A-list cast is stuck with a B-movie plot in ‘Every Breath You Take’
While watching “Every Breath You Take,” a domestic potboiler with a story ripped straight from a Lifetime movie, there’s really only one question (aside from some of the more egregious plot holes): how did Oscar-winner Casey Affleck become involved in this project? The debut of screenwriter David Murray, “Every Breath You Take” is directed by Vaughn Stein, whose last outing, the prestige-schlock flick “Inheritance” starring Lily Collins, follows the same blueprint as this family thriller: A-list actors and the sheen of big budget production values applied to a pulpy, B-movie plot.
German actress Veronica Ferres serves as a producer on the film and co-stars as the concerned boss of Phillip (Affleck), which is probably why this otherwise minor role becomes so integral. Phillip is a psychologist, a bookish, quiet man married to Grace (Michelle Monaghan) and father to Lucy (India Eisley). As the film opens, the family mourns the loss of Grace and Phillip’s son, killed in a tragic car accident. Unable to connect with his wife and daughter over this unspeakable loss, Phillip throws himself into his work, especially the treatment of a troubled young woman, Daphne (Emily Alyn Lind), with whom he takes a nontraditional approach, sharing his own personal struggles as a method to get her to open up.
When Daphne turns up dead of an apparent suicide, her brother, James (Sam Claflin), turns up on Phillip’s doorstep. Sent to school in England at a young age, the prodigal son and self-proclaimed unsuccessful novelist has returned to the dreary Pacific Northwest because an agent is interested in his writing. Now, he finds himself packing up his sister’s home. Phillip and Grace invite the seemingly bashful James to dinner, which, as it turns out, is a bit like asking a vampire to cross your threshold. Almost immediately, it’s obvious that James’ intentions are sinister, if a bit vague, as he begins showing up at Lucy’s school and Grace’s real estate showings, ingratiating himself into their lives, and ultimately, secretly seducing both.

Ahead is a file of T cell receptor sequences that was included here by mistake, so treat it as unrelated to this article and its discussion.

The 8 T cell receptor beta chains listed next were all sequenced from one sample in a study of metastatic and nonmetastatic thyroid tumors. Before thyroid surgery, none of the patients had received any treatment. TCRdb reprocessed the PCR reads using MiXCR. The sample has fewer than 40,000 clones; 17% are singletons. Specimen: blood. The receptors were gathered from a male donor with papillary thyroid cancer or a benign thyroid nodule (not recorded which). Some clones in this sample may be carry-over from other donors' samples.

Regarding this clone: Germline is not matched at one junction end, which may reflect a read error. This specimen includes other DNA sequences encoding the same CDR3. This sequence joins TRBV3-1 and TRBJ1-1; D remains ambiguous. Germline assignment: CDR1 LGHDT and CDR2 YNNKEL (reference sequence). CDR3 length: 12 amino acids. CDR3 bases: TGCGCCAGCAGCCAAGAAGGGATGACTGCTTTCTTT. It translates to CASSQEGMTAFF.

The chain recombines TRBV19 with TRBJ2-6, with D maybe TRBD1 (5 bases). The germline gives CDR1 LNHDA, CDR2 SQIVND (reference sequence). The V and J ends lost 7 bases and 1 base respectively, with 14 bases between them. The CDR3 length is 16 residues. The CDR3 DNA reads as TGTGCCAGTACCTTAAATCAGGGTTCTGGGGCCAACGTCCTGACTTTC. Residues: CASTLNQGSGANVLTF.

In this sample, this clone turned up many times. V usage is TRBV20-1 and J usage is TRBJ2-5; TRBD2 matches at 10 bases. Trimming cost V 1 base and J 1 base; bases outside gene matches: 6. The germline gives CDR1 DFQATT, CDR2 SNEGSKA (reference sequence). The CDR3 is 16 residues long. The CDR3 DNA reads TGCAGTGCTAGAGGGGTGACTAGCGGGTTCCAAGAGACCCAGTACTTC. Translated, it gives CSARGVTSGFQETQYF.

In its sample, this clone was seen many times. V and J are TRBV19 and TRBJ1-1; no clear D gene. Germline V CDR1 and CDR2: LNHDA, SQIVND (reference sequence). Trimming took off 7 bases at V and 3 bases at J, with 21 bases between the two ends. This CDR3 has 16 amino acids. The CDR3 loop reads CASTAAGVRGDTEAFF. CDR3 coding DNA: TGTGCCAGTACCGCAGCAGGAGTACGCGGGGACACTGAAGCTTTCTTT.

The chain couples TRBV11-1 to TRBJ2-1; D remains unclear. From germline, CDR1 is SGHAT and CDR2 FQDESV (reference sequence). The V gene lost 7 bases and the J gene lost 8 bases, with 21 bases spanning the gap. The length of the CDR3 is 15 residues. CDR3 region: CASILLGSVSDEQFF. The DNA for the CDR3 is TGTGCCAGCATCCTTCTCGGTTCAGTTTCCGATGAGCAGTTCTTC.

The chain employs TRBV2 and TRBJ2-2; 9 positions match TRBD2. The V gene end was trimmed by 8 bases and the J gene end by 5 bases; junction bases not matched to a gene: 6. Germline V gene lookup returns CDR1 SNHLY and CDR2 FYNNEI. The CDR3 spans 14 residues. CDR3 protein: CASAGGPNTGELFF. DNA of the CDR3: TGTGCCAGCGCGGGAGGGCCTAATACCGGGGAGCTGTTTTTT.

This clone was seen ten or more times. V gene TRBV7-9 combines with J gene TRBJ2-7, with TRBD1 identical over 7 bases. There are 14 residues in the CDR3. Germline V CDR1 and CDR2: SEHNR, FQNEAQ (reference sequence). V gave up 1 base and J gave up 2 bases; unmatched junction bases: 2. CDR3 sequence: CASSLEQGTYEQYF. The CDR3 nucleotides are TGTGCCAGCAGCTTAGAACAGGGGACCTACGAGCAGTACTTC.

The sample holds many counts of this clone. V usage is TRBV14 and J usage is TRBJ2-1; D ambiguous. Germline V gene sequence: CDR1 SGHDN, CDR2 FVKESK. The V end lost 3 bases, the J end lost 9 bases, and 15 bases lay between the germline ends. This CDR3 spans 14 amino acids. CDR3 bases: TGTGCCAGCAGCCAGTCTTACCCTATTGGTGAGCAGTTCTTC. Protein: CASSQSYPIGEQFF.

Michael Merriman’s cinematography is sleek and sophisticated, rendered in a cold palette of icy blues and grays appropriate to the setting. The score of whining strings, composed by Marlon Espino, does the heavy lifting when the script does not, acting as a warning siren of sorts when it comes to James. Clues as to James’ identity are not threaded throughout, but merely dumped in a baffling climatic reveal. That the audience isn’t brought in on unraveling this mystery is deeply unsatisfying.
Affleck is in his element as a grieving father unable to access his emotions, pushing away his wife and daughter. Phillip’s sorrow permeates the atmosphere, as James drives a wedge into his already cracked family unit. Claflin is a fascinating actor too. One never knows if he’s sinister or sincere, and he’s skilled in his ability to slide between the two modes, turning them on and off as he manipulates the women around him. But the script conceals too much of his character, and it doesn’t offer anything psychologically rich or complex for either actor to work with. Every character is merely a stereotype or symbol, not a fully fleshed out person.